Can hate be something we love?
You might remember this brilliant campaign by Honda when they introduced the new Diesel Engine that supposedly had fewer emissions and wouldn’t hurt our planet as much as other engines. It’s an ad from 2009, and although this is not part of the ten-year challenge, I would love to see a selfie from Honda comparing what their brand looked like to where they are today. The film that I’m talking about introduced this idea with a voice-over that turned into a cute little song that would ask; “Can hate be good? Can hate be great? Can hate be something we don’t hate?”. Then a little whistle here and there… and the song would finish with a golden lion concept that makes everyone I know say they wish they had come up with that line: “Hate something, change something.”
So here’s something I hate, dear Honda; your sales team here in Chicago. In fact, I hate your sale strategy that makes these ambitious honest people all behave like a scammer.
So I bring the car for an oil change and all of a sudden I get a phone call from your sales team saying you have someone interested in buying my car. What are the odds? You say perhaps I should come in just to see how much my car would sell for, even though I said I wasn’t looking into selling anything, but I go… and 2 hours later and a lot of bad acting, it’s obvious there’s no one really interested in my car and you just wanted to see if I would trade in for a brand-new CR-V. Hey, nothing against you selling your products.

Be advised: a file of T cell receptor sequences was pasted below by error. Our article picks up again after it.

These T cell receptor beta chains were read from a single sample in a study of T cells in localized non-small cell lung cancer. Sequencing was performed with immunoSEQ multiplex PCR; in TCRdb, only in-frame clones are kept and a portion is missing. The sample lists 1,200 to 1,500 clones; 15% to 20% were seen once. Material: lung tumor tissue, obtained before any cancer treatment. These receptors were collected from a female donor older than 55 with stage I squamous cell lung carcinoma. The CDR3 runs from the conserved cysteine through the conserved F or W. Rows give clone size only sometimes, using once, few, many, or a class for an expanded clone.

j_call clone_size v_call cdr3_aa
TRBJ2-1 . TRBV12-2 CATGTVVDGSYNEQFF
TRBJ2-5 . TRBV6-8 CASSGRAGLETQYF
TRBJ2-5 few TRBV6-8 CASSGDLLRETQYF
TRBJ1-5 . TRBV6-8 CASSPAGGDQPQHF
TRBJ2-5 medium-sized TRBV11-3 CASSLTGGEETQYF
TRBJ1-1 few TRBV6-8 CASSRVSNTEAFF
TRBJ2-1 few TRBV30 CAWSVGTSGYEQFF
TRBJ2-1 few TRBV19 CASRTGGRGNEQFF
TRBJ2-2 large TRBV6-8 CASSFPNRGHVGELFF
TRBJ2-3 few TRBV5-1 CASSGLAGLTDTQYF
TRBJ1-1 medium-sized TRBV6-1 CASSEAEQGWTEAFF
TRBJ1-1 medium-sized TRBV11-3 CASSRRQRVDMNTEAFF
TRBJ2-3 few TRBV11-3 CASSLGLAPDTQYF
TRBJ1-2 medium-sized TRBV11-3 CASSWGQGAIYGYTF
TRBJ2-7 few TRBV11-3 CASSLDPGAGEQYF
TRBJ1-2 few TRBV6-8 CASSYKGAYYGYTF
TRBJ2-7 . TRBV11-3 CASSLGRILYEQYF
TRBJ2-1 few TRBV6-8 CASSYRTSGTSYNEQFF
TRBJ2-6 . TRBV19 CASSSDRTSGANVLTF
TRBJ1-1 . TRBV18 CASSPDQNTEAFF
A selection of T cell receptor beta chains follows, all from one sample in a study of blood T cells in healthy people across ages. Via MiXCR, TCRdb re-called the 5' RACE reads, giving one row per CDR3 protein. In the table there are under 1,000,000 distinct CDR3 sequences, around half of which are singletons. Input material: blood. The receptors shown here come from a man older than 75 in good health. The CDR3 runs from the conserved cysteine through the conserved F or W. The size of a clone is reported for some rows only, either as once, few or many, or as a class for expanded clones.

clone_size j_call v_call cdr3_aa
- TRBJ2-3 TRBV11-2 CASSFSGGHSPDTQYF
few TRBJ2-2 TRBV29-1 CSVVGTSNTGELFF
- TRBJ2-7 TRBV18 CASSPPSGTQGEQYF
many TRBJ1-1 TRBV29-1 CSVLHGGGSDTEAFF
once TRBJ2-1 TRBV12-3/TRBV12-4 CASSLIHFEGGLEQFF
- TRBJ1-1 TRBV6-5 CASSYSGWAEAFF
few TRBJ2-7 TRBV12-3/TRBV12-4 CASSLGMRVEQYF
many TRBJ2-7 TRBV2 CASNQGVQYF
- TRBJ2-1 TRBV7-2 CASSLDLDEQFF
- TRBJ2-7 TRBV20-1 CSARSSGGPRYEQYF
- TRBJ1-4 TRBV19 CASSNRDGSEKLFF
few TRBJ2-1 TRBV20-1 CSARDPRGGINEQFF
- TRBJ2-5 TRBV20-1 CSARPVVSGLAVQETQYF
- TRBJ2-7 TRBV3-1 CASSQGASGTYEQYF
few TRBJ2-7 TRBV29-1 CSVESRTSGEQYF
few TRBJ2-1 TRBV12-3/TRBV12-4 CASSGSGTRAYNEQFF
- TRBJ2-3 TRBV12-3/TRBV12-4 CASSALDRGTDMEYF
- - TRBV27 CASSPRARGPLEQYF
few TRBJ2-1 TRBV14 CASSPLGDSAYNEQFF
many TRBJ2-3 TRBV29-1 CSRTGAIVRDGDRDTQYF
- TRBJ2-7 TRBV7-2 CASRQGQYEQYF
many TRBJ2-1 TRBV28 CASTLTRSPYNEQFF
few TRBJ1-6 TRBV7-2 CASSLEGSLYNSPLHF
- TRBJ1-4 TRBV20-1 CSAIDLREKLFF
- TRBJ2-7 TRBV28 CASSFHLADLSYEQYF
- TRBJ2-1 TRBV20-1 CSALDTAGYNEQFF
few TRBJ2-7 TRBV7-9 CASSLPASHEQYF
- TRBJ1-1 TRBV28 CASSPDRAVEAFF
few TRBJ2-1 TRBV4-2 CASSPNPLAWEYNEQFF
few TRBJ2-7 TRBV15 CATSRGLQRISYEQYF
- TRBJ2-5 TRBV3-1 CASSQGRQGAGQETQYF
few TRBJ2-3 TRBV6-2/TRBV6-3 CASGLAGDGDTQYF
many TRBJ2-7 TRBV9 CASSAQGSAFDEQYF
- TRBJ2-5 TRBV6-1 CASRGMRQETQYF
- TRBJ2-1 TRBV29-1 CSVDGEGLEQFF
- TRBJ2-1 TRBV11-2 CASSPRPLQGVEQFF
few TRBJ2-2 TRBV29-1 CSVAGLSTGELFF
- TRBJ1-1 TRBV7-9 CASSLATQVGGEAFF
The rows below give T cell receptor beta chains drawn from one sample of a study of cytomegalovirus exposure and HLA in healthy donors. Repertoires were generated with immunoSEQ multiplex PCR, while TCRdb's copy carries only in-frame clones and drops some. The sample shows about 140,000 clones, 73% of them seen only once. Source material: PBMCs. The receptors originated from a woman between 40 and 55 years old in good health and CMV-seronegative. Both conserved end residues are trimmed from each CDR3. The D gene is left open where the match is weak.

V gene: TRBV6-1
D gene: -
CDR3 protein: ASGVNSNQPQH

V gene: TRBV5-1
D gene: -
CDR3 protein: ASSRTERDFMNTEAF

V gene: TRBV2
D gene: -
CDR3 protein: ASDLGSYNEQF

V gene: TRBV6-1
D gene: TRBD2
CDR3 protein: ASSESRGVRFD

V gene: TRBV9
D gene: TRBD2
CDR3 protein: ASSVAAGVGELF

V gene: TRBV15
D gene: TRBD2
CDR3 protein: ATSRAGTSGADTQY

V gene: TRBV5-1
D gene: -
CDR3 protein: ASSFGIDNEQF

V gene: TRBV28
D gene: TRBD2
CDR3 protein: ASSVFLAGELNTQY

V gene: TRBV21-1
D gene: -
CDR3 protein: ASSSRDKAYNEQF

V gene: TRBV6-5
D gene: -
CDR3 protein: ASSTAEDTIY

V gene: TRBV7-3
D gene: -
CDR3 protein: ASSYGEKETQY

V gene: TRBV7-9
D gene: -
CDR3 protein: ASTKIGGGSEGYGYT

But I hate it so much I started to see that hate can actually be good, can be great, can be something we don’t hate. And you’re right, now I have to change something. The easiest thing to change would be my car, just get a different brand, right? But that’s not what I hate, or at least not up until now. If I just change from a Honda to a Land Rover, would I really be changing what I hate? In fact, while in your store, we see a Range Rover Evoque parked outside and I ask “what about that car, is that one for sale?” and your sales manager says “I wish…”. As Seth Godin well put it, the marketers who are disliked by humans, are disliked because they have non-remarkable products that cause them to act like selfish jerks. So if you begin by asserting that you have products that are remarkable to a unique group of people, you’re on the right track.
What I really want to change is your mind, Honda. Your old ways of seeing marketing as a tool for tricking consumers into getting something they don’t need. I hate that you think your loyal consumers are an easy target, instead of serving them and actually solving a real issue they might have. But that’s what happens when you don’t speak your customer’s language. That’s why changing my car won’t change your sales strategy. I’d love to invite your sales team to learn how to speak copywriting as a second language. I think you will appreciate lesson 3 of module 3: The body language of your brand. But don’t worry, Honda, I won’t push you to buy my online course, and I won’t accept your car as payment if you decide you should really learn these secrets. Because I know how much you think your cars are worth. Now sing with me: Can Honda be good? Can Honda be great? Can Honda be something we don’t hate?